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President's Letter: Giving Thanks for the Protection of our Natural, Cultural History

President Preckwinkle

One of the greatest benefits of the Forest Preserves of Cook County is how they protect our natural and cultural heritage.

Our County is home to a unique confluence of natural communities, with hundreds of diverse species of plants and wildlife. Within our Preserves, you can explore woodlands, prairies, savannas and wetlands. Visit Sand Ridge Nature Center and nearby preserves in southeast Cook County to learn about dune-and-swale landscapes that were created by the receding glacial Lake Chicago. In northeast Cook County, remnants of what was once called the “Big Woods” can still be found at Harms Woods and Perkins Woods. Check out our Ecosystems Page to learn more about the many different natural communities in Cook County.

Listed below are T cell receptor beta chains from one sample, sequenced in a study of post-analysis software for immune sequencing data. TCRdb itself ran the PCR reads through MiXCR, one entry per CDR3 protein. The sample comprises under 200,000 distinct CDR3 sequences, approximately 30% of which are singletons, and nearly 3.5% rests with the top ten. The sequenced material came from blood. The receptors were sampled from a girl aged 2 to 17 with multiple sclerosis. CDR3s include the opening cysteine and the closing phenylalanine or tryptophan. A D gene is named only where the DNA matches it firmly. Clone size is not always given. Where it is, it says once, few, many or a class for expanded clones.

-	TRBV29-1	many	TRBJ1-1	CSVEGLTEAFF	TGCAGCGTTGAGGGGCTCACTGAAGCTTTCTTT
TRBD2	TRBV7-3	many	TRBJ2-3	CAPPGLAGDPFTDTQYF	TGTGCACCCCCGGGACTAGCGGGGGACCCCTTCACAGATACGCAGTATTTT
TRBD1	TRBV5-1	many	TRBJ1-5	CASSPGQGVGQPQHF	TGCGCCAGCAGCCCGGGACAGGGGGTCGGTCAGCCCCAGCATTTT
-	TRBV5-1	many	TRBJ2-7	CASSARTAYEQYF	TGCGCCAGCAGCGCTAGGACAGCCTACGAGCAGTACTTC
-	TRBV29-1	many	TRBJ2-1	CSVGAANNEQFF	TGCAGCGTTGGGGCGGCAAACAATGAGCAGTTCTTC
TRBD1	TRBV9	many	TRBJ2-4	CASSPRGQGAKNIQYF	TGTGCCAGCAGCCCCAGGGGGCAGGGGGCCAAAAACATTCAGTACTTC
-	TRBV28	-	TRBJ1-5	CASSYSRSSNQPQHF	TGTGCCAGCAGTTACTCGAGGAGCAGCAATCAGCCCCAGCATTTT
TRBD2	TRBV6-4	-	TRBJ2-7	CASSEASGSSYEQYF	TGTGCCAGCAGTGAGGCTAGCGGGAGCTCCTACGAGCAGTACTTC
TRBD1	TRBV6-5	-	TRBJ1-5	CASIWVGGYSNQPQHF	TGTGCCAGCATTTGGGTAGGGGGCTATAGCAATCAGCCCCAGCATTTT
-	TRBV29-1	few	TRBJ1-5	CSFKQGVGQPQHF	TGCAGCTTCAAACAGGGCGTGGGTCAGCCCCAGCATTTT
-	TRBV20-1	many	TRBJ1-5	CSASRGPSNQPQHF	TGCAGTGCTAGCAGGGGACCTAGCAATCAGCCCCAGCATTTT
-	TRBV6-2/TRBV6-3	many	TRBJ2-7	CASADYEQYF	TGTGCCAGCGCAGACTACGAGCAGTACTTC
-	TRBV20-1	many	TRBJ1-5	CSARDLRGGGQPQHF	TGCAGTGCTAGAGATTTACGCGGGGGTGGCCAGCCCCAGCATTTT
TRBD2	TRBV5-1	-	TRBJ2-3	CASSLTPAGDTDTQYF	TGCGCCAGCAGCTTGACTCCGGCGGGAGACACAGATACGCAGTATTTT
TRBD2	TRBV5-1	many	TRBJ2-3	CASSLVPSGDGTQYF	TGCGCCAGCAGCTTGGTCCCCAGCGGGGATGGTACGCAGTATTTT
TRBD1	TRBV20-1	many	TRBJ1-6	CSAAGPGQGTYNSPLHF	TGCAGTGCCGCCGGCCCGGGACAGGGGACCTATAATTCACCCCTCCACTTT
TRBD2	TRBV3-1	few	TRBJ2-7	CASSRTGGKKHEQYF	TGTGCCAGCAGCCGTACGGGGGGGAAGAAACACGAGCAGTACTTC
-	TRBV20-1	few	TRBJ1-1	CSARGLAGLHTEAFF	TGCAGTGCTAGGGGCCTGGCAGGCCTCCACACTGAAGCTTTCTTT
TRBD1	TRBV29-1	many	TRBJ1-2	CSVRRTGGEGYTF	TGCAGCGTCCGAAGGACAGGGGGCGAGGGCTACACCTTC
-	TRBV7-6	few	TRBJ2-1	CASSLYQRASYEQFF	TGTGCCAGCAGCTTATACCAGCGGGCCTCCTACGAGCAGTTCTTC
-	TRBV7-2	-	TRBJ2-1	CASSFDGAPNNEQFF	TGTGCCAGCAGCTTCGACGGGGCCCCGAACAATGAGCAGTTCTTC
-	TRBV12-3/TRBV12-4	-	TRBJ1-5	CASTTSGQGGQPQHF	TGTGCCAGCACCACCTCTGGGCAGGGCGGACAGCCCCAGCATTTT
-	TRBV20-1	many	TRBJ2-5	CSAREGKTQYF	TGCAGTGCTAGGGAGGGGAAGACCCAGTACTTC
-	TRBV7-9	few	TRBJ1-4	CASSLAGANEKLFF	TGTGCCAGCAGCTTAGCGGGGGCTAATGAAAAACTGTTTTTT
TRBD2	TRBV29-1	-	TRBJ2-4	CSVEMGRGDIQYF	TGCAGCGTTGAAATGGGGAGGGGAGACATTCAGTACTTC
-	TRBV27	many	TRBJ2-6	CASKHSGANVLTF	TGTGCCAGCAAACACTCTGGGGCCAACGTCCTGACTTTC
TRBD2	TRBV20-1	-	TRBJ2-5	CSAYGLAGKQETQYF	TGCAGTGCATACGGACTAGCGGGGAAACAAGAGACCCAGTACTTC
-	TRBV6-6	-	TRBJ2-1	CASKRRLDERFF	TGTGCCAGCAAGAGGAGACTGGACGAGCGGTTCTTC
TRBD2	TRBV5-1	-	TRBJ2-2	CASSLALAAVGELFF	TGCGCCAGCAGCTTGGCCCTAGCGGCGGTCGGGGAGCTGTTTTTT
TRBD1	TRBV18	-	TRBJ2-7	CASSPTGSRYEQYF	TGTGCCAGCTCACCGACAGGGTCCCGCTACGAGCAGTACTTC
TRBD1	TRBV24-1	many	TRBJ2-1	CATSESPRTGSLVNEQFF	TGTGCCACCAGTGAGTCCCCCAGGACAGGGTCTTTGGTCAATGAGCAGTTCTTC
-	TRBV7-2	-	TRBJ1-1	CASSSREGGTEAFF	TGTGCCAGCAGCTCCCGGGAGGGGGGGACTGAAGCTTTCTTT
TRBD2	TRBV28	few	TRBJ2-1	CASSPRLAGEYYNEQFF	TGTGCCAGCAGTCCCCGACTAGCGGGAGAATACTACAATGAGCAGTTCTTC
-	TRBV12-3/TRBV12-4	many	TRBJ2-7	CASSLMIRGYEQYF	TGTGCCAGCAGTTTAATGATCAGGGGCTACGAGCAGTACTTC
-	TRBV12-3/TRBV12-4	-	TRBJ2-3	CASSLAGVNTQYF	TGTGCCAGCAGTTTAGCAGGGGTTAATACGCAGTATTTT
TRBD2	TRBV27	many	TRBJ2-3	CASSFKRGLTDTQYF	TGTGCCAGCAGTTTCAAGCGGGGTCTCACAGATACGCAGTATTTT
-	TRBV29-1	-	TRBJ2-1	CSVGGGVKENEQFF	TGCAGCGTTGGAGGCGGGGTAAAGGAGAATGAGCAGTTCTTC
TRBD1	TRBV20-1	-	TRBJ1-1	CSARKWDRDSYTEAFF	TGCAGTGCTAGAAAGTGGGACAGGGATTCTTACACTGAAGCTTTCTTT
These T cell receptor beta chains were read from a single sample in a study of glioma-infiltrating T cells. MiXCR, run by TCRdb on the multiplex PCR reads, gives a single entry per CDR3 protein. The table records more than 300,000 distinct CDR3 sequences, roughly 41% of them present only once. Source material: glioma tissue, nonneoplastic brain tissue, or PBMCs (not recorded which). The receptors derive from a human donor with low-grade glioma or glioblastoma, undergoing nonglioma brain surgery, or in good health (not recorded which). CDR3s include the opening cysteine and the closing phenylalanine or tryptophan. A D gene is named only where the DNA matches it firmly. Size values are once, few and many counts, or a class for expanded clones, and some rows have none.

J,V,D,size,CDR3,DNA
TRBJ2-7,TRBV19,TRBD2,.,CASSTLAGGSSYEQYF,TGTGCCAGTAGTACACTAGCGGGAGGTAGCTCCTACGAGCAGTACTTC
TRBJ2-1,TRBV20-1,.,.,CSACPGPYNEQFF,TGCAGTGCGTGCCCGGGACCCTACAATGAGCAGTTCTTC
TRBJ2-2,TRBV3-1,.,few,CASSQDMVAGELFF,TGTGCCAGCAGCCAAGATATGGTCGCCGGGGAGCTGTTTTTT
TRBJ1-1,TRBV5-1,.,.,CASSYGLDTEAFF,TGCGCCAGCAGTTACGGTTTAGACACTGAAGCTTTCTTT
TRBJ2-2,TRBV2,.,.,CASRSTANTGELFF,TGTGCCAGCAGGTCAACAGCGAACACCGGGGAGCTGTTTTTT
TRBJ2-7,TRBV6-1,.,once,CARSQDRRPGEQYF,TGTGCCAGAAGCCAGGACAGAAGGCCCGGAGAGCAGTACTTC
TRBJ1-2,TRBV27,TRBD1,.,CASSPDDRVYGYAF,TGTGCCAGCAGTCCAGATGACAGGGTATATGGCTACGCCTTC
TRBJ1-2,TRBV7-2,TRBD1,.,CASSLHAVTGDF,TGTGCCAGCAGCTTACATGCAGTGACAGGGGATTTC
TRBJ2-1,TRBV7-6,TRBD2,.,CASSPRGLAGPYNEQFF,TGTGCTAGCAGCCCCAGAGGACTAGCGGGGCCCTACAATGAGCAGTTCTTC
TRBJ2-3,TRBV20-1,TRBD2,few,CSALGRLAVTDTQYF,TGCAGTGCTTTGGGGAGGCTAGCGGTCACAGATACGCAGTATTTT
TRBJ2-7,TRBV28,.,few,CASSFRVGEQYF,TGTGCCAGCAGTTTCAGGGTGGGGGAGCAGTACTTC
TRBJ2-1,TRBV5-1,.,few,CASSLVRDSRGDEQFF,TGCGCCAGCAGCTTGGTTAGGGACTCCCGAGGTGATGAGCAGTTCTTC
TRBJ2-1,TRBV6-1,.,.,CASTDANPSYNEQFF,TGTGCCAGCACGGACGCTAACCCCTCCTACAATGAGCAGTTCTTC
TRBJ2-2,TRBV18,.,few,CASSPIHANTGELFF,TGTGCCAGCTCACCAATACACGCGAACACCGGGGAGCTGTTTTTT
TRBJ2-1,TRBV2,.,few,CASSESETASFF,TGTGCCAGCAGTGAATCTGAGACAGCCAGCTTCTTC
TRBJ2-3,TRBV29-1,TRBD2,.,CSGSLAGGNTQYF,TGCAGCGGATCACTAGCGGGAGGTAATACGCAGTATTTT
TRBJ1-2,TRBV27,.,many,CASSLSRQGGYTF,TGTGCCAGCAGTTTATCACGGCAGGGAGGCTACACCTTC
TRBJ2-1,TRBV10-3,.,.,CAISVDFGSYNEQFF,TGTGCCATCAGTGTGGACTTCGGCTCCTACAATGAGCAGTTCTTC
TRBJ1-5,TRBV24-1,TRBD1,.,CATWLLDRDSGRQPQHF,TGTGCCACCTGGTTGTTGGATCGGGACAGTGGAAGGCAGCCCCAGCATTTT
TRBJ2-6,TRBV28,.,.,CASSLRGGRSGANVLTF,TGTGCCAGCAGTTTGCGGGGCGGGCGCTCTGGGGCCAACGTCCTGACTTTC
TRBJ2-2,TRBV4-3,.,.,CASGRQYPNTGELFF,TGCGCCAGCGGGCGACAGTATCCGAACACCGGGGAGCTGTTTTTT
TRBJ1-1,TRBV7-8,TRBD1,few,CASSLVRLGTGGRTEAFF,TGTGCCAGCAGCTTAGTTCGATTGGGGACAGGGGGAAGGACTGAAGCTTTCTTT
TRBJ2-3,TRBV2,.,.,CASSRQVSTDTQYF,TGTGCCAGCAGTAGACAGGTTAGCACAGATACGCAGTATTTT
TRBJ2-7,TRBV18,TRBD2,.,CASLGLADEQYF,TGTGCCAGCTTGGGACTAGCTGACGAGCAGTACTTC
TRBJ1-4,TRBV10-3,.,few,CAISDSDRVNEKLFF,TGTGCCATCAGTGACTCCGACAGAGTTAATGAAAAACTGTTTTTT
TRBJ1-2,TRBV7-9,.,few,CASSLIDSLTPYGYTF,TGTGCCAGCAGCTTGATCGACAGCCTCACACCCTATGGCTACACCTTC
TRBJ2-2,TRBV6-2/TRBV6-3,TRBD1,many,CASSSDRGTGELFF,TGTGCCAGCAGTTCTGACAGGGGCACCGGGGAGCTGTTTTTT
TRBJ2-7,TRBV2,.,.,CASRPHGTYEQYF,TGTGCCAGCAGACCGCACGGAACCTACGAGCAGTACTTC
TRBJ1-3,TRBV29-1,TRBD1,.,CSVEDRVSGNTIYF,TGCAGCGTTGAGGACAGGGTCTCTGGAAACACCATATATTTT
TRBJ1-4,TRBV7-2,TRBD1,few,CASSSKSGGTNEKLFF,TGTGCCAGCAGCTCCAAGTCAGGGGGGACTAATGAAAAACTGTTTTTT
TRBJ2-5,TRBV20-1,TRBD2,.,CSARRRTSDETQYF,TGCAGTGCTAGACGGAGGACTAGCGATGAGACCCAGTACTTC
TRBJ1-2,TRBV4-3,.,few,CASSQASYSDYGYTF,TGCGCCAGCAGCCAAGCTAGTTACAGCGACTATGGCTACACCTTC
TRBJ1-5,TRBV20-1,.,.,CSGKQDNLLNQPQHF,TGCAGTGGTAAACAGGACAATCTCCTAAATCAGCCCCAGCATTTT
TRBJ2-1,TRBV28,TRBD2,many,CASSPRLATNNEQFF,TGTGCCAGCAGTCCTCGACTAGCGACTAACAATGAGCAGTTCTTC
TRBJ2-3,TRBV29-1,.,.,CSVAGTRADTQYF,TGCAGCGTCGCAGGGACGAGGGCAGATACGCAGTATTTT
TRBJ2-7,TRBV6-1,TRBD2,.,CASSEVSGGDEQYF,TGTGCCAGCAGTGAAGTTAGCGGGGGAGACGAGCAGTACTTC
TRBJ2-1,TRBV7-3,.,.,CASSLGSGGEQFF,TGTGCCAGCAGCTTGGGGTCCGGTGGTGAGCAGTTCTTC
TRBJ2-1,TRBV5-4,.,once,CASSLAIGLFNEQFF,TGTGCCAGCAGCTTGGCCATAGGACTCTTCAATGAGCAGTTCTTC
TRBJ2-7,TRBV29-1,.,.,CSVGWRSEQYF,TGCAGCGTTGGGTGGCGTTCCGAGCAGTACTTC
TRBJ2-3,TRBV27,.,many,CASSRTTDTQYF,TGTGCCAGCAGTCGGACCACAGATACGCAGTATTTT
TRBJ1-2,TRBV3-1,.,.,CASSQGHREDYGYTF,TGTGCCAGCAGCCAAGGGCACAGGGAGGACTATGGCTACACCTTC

Did you know there is evidence of humans living in Cook County for the past 10,000 years? In forest preserves all throughout the County, the Illinois State Archaeological Survey works with the Forest Preserves to uncover and learn the stories of the people and communities who lived or traveled through this area. Interested in learning more about our cultural history? Plan a visit to our nature centers or Oak Forest Heritage Preserve.

This season—and all year long—I am grateful the Forest Preserves helps protect our area’s history so that people today and for generations to come can explore and experience the many wonders of our natural and cultural heritage.

In this issue, you’ll learn about our 25th Illinois Nature Preserve—the most dedicated Illinois Nature Preserves for any land management agency in the state. There is also a piece on how small actions can help turn around the dramatic decline in bird populations, as well as tips on how to peacefully coexist with native wildlife throughout the winter season.

We hope to see you in the Preserves!

Toni Preckwinkle, President

Forest Preserves of Cook County